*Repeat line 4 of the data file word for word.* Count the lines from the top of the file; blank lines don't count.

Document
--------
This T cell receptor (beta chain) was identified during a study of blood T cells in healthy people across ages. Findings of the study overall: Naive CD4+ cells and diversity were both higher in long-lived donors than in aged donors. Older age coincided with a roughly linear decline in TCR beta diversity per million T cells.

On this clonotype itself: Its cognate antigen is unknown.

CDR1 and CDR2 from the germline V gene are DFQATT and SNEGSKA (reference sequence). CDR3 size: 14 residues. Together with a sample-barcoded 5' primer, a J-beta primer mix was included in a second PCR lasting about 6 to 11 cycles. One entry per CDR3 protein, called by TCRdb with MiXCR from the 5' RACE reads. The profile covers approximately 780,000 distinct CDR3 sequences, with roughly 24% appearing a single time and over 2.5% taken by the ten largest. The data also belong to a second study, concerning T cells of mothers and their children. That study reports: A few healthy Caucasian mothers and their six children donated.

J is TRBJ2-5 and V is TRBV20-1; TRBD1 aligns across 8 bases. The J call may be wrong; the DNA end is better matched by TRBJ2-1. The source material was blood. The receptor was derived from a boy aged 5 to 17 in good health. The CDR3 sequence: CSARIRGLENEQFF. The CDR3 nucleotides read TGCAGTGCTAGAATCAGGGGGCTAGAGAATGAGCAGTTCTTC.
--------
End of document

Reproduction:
J is TRBJ2-5 and V is TRBV20-1; TRBD1 aligns across 8 bases. The J call may be wrong; the DNA end is better matched by TRBJ2-1. The source material was blood. The receptor was derived from a boy aged 5 to 17 in good health. The CDR3 sequence: CSARIRGLENEQFF. The CDR3 nucleotides read TGCAGTGCTAGAATCAGGGGGCTAGAGAATGAGCAGTTCTTC.